The question I’ve been asked the most over the past few months has been some version of “what is it like to be Grand Marshal?” and “what do you dislike or like most about the role?” I normally throw out some pithy response: the main difference for me is that I have more meetings and get asked the same questions a lot. I don’t like wearing a top hat because it’s not exactly casual apparel. But if I sit down and think about it more, I can find more substantial answers.
Despite being in Senate for three years, becoming GM has been a huge adjustment. Going from being in charge of one committee working on three or four projects, to overseeing six or seven, depending on how many ad hoc committees we have active, working on three apiece is a totally new role. Now add interfacing with administrators, lining up schedules for meetings between members of Senate leadership, students with project ideas, and classes. My friends joke that I’m addicted to creating new GroupMe’s and sending out whenisgoods. So I guess being GM is spending a year trying to learn how to keep the big picture in mind while also staying focused on details and important aspects of things.
I genuinely really don’t like wearing the top hat. My friends steal it, it’s a hassle getting into cars, and it really doesn’t go with any of my shorts or sneakers. But in all seriousness, it’s not that bad. My least favorite part of being Grand Marshal is when I feel like I’m not actually able to do my job. Whether it’s me not being organized with agendas for a meeting, not being able to help someone take a project idea to fruition, or just not having an answer to a question I think I should be able to help with, I feel like I should always be able to do something to help, which isn’t always possible, and can be hard to accept.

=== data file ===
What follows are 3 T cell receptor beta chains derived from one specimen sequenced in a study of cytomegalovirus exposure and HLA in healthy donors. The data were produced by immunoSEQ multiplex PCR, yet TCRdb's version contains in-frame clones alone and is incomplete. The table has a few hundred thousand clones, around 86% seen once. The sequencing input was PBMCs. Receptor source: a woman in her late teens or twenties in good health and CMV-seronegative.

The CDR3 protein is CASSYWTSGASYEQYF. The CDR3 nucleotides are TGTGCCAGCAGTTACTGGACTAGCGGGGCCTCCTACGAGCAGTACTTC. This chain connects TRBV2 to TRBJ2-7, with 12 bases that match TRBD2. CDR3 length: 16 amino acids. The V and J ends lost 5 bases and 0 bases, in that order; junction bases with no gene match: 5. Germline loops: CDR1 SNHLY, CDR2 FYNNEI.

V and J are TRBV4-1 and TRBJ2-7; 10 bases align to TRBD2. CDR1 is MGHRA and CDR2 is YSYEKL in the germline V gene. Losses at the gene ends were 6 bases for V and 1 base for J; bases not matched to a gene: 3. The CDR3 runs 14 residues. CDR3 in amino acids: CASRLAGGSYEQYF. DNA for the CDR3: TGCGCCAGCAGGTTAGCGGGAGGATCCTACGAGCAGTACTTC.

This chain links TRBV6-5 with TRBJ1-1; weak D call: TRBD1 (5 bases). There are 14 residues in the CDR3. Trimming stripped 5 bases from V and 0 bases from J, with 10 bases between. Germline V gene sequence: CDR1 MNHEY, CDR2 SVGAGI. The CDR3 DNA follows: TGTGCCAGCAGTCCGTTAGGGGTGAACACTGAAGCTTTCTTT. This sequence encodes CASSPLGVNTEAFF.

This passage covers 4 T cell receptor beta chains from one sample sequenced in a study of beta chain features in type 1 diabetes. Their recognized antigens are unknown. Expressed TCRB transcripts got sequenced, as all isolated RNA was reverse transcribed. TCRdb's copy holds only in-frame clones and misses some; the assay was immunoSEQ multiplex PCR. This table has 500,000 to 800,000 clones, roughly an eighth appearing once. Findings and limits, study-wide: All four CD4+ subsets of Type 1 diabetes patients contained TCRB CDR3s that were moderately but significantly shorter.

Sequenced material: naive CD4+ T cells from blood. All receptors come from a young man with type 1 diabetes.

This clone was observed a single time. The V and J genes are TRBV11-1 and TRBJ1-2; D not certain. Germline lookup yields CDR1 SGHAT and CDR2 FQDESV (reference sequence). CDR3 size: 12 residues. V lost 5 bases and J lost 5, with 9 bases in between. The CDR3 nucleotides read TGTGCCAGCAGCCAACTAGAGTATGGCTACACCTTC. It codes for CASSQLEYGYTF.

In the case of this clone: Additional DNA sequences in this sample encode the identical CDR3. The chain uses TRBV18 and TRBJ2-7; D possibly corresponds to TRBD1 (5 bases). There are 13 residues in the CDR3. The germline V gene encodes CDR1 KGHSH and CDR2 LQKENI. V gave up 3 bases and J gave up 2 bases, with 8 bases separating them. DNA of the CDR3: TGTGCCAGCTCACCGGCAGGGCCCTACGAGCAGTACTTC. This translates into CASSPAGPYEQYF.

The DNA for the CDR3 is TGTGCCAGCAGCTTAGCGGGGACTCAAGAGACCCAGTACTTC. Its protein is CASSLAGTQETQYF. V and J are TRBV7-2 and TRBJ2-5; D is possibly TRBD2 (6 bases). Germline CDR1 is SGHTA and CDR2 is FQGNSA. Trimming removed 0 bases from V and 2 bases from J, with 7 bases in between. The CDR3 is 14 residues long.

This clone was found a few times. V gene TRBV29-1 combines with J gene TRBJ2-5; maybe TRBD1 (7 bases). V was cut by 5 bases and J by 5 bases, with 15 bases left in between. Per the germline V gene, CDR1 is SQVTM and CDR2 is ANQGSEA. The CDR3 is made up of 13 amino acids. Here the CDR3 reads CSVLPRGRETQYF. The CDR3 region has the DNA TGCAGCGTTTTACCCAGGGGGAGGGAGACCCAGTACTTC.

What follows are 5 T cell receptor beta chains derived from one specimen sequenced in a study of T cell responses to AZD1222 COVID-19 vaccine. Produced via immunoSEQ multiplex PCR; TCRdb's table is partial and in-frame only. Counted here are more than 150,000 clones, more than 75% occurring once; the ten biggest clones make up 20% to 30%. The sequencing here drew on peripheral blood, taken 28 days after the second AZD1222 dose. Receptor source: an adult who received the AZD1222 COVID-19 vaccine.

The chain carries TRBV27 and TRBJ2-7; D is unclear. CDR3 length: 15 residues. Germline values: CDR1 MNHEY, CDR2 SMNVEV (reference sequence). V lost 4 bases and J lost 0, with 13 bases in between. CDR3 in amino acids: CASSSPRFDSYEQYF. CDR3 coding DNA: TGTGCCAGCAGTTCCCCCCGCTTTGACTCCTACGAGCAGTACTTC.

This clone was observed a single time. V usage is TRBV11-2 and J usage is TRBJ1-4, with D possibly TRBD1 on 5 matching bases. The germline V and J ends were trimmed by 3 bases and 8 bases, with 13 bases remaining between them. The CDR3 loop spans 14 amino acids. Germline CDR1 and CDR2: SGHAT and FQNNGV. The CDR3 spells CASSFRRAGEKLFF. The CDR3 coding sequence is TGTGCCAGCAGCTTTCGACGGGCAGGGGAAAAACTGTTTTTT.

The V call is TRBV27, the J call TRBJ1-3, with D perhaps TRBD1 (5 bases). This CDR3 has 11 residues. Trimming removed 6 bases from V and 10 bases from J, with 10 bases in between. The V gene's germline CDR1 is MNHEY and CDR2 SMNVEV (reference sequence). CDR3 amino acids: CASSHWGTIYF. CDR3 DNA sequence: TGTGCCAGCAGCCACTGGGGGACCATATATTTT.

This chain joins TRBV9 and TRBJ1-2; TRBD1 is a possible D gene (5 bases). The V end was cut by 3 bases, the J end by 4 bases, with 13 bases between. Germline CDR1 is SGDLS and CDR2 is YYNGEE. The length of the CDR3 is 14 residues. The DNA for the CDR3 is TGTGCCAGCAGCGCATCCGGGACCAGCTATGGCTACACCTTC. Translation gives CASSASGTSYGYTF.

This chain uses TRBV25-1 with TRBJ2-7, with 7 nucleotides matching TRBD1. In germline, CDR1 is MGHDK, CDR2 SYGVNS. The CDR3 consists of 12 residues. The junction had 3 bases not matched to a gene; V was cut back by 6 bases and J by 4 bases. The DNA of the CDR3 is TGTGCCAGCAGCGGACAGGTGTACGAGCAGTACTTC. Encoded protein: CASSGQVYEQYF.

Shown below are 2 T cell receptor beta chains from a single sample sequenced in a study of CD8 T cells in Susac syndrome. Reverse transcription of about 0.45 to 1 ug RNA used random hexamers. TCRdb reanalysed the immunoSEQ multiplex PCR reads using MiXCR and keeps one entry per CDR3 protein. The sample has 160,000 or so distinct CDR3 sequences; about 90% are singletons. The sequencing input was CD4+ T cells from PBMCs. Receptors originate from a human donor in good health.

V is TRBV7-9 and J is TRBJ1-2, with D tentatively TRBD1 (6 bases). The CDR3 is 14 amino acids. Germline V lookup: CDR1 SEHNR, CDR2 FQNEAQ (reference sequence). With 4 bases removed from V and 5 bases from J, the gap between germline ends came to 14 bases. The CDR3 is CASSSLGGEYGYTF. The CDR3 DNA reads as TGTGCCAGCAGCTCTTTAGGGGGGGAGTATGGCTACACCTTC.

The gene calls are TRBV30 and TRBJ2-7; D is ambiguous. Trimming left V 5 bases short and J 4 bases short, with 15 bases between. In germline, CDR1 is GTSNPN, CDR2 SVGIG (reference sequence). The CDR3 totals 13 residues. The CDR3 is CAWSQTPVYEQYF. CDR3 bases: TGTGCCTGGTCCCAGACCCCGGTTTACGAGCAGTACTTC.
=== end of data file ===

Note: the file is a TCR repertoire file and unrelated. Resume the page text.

And my favorite thing? As Eliza says in the song “Non-Stop” from Hamilton, “Look at where you are, look at where you started.” I’ve seen a lot of things and have come a long way since I joined Student Senate. I’ve been part of a group that has changed Institute policy and affected daily lives of students in a good way. I’ve seen the student body react passionately about what we care about, whether about changes we feel would damage the Rensselaer Union last year or misconceptions about how we perform our own processes and regulate ourselves my sophomore year. I’ve been able to, or sometimes had to, ask or answer hard questions across a table from someone two or three times my age. I’ve gotten to see random kids I didn’t even know grow into friends, and individuals who when I’ve needed to write recommendation letters for awards or honor societies on their behalves, they pretty much write themselves. And apparently I’ve managed to grow up a bit while I’m at it. It’s been funny talking to people who have known me for the past few years as they comment on how much I’ve changed and grown into being at least somewhat ready for the role I have. So overall, what I like the most is just being involved in transformations.